"Even at My Lowest Points, Choosing Not to Dance Has Never Been an Option"
Cirio in Sleeping Beauty. Photo by Liza Voll, Courtesy Boston Ballet
When I was born, the delivery doctor exclaimed to my parents, "You have a dancer on your hands!" I had been a footling breech baby and entertained myself by jumping in utero, until I jumped so hard that I broke my mom's water and was delivered as a C-section. Cut to present day: I wake up each morning, head to the building where I've worked for almost 16 years, strap on my pointe shoes and dance almost seven hours a day as a professional. Yes, every day I choose to dance, but in some ways, it is as if dance actually chose me.
With Paulo Arrais in Jerome Robbins' Glass Pieces
Rosalie O'Connor, Courtesy Boston Ballet
Growing up, I wanted to be that girl who was skilled at sports and could hang with the boys. Alas, that was not the case. I was fast and could run the bases or a soccer field, but when it came to hitting the ball or kicking it into the goal, I would disappoint. Instead, I excelled most when I was dancing. I was the shy girl, able to express herself without words, and dance gave me the opportunity to work and train in something that made me feel whole.
I loved the four walls of the ballet studio. However, ballet is a competitive world, and I attended a highly competitive school. My fellow students and I were all vying for attention and corrections from teachers, and for the same parts. I sometimes felt very alone. But I found solace in class, rehearsals, performing, watching ballet and focusing on being the best I could be.
When, at 16, I was hired by Mikko Nissinen for Boston Ballet II, my love affair with dance sometimes became toxic. Not being chosen for parts because of the way I looked, weight issues, disappointment with reviews and competition with others took a toll on me. Yet, I still pushed forward, finding my comfort in the studio.
As the years passed, I've realized that even at my lowest points, choosing not to dance has never been an option. I know I'm at my absolute best mentally, physically and emotionally when I'm dancing the most. The stage is one of my best friends. Not everyone will like me as a dancer and as a person, and that is okay. I've learned I enjoy passing on my love of the art form to the next generation and inspiring other young Asian dancers. I often hear dancers say, "Dance does not define me." Although dance does not define all of me, it certainly is a big part of what defines me, and I'm not ashamed of that.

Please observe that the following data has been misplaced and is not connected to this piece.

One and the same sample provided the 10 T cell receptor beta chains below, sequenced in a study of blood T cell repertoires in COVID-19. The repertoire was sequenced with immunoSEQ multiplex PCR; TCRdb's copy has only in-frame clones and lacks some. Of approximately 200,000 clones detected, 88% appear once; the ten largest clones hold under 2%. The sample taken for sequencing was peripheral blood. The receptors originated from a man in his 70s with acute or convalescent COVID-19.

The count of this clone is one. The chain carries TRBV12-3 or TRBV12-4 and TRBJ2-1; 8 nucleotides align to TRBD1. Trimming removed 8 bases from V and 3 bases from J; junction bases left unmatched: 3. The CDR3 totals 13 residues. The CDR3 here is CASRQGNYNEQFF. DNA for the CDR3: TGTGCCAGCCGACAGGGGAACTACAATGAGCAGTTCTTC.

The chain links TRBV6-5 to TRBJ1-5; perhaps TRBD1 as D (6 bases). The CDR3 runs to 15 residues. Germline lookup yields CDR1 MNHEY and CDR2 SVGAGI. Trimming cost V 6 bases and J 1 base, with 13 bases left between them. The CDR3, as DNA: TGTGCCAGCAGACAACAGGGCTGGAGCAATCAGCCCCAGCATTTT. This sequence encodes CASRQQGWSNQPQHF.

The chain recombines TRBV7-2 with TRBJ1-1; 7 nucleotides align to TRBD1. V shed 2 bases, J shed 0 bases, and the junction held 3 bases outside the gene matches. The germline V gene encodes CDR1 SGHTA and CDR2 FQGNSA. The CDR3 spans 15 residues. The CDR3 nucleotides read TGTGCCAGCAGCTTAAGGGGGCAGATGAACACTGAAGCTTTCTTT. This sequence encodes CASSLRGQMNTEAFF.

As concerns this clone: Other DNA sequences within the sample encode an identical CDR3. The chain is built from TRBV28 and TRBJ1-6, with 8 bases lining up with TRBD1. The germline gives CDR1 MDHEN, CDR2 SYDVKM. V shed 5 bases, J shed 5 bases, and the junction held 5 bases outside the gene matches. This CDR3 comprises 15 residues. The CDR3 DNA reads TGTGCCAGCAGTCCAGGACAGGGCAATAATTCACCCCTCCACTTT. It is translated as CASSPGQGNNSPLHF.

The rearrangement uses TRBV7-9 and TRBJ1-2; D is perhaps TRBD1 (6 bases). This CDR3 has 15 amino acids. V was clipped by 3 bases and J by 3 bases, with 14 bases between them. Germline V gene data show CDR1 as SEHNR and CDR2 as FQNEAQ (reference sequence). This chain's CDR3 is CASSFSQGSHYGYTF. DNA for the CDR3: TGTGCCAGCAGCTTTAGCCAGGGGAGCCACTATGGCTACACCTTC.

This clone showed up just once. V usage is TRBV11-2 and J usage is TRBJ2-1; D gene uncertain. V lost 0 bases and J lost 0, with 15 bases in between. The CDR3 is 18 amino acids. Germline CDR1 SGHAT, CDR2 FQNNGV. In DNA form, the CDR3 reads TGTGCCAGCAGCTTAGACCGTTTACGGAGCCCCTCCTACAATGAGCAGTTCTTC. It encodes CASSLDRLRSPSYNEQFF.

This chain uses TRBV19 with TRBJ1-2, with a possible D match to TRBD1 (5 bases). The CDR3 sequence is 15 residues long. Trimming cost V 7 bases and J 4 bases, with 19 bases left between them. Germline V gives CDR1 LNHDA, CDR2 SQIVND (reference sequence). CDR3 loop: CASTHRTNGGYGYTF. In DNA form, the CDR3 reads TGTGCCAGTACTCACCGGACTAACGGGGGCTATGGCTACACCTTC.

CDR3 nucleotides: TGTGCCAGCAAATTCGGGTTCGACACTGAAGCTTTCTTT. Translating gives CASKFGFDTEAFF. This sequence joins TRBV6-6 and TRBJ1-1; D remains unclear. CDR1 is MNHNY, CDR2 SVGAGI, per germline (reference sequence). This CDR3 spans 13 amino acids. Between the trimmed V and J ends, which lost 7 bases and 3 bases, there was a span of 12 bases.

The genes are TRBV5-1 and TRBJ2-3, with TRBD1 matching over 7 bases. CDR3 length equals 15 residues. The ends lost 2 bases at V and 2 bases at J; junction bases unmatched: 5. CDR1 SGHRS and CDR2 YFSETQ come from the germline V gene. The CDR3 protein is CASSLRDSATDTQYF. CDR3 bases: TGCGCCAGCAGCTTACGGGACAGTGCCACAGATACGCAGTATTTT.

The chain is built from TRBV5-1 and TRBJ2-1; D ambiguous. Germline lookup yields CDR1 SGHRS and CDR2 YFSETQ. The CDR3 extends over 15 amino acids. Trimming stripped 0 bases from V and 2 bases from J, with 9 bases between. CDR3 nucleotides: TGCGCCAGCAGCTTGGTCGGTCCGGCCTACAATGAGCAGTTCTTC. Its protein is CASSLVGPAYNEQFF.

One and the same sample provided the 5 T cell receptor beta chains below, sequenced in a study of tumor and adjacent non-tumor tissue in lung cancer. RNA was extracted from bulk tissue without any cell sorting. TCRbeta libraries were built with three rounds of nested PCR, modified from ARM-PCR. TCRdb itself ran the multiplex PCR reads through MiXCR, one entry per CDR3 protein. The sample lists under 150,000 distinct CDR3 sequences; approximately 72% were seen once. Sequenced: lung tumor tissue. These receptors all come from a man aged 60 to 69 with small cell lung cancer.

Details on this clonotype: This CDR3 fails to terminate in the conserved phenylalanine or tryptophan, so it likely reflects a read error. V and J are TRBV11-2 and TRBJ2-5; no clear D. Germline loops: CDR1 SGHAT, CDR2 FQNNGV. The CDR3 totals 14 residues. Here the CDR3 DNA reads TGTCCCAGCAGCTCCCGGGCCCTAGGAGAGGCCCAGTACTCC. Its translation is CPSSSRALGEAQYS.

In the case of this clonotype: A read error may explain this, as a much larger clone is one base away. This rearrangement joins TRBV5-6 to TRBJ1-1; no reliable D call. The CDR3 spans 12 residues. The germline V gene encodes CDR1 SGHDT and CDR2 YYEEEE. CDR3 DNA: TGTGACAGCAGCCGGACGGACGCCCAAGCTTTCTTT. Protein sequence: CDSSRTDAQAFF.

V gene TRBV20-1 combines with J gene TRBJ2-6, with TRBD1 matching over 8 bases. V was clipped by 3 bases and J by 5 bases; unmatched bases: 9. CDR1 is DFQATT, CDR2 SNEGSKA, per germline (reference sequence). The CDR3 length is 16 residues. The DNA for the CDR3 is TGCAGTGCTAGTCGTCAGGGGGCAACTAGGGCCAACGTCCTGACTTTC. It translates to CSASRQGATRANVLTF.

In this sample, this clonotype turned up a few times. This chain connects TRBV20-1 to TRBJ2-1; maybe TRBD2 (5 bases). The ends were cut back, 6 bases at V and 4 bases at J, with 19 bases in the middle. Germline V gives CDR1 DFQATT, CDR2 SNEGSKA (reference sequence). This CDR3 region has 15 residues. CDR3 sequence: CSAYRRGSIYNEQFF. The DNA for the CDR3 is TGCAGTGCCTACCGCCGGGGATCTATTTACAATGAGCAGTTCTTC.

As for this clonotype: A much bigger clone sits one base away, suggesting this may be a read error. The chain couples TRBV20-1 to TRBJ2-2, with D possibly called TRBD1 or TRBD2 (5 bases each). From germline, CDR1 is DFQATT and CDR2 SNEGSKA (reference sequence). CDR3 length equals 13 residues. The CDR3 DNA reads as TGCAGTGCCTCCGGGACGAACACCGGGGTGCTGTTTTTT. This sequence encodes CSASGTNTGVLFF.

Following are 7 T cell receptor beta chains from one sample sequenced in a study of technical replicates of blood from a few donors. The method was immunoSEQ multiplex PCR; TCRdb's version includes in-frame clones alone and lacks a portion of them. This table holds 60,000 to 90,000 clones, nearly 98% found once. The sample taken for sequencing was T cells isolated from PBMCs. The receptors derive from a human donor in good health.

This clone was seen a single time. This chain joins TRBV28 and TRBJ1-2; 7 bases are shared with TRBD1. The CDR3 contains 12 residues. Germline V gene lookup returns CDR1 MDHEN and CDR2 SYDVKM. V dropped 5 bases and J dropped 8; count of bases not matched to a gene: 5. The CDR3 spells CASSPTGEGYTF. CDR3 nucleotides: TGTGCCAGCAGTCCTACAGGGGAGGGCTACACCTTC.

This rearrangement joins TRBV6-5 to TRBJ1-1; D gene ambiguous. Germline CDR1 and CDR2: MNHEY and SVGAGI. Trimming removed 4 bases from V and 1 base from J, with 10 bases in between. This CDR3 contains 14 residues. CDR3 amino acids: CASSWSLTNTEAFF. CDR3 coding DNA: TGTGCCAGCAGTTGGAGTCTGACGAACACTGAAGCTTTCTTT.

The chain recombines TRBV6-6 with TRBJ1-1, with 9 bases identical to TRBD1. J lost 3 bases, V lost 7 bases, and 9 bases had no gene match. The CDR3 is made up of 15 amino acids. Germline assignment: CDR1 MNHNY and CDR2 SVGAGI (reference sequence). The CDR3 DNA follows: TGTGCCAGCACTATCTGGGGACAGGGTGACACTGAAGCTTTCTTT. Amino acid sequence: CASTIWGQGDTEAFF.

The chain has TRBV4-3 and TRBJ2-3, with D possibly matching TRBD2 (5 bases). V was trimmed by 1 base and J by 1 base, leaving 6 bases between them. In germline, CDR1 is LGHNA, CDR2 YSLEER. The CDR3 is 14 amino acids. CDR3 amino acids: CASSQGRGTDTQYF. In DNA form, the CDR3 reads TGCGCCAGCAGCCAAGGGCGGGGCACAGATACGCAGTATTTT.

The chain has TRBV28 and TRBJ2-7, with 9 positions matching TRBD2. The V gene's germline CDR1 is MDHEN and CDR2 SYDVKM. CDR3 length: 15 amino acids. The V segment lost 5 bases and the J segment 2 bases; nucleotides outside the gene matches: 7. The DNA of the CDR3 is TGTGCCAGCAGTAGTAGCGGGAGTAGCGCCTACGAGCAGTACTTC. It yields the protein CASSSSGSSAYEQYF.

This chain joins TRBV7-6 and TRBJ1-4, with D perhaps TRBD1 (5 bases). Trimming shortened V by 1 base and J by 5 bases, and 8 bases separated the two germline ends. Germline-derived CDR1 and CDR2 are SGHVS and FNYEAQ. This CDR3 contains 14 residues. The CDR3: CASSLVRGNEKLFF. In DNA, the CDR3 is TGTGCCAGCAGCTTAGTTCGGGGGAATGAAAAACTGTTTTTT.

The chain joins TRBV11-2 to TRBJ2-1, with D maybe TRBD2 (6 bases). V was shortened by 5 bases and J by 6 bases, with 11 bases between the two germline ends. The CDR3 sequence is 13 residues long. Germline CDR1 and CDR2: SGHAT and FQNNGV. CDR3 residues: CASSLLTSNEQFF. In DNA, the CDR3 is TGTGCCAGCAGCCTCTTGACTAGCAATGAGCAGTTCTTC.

Pacific Northwest Ballet principals Rachel Foster and Jonathan Porretta took their final curtain call on June 9, 2019. Photo by Lindsay Thomas, Courtesy PNB
We all know dance careers are temporary. But this season, it feels like we're saying goodbye to more stars than usual.
Many have turned to social media to share their last curtain calls, thoughts on what it feels like to say farewell to performing, and insights into the ways that dancing has made them who they are. After years of dedicating your life to the studio and stage, the decision to stop dancing is always an emotional one. Each dancer handles it in their own way—whether that means cheekily admitting to having an existential crisis, or simply leaving with no regrets about what you did for love.
We will miss these dancers' performances, but can't wait to see what awaits each in their next chapters.
A previous lab cycle. Photo by Evan Zimmerman/MurphyMade, Courtesy RRR Creative
Choreographic incubator Broadway Dance Lab has recently been rechristened Dance Lab New York. "I found the nomenclature of 'Broadway' was actually a type of glass ceiling to the organization," says choreographer Josh Prince, who founded the nonprofit in 2012.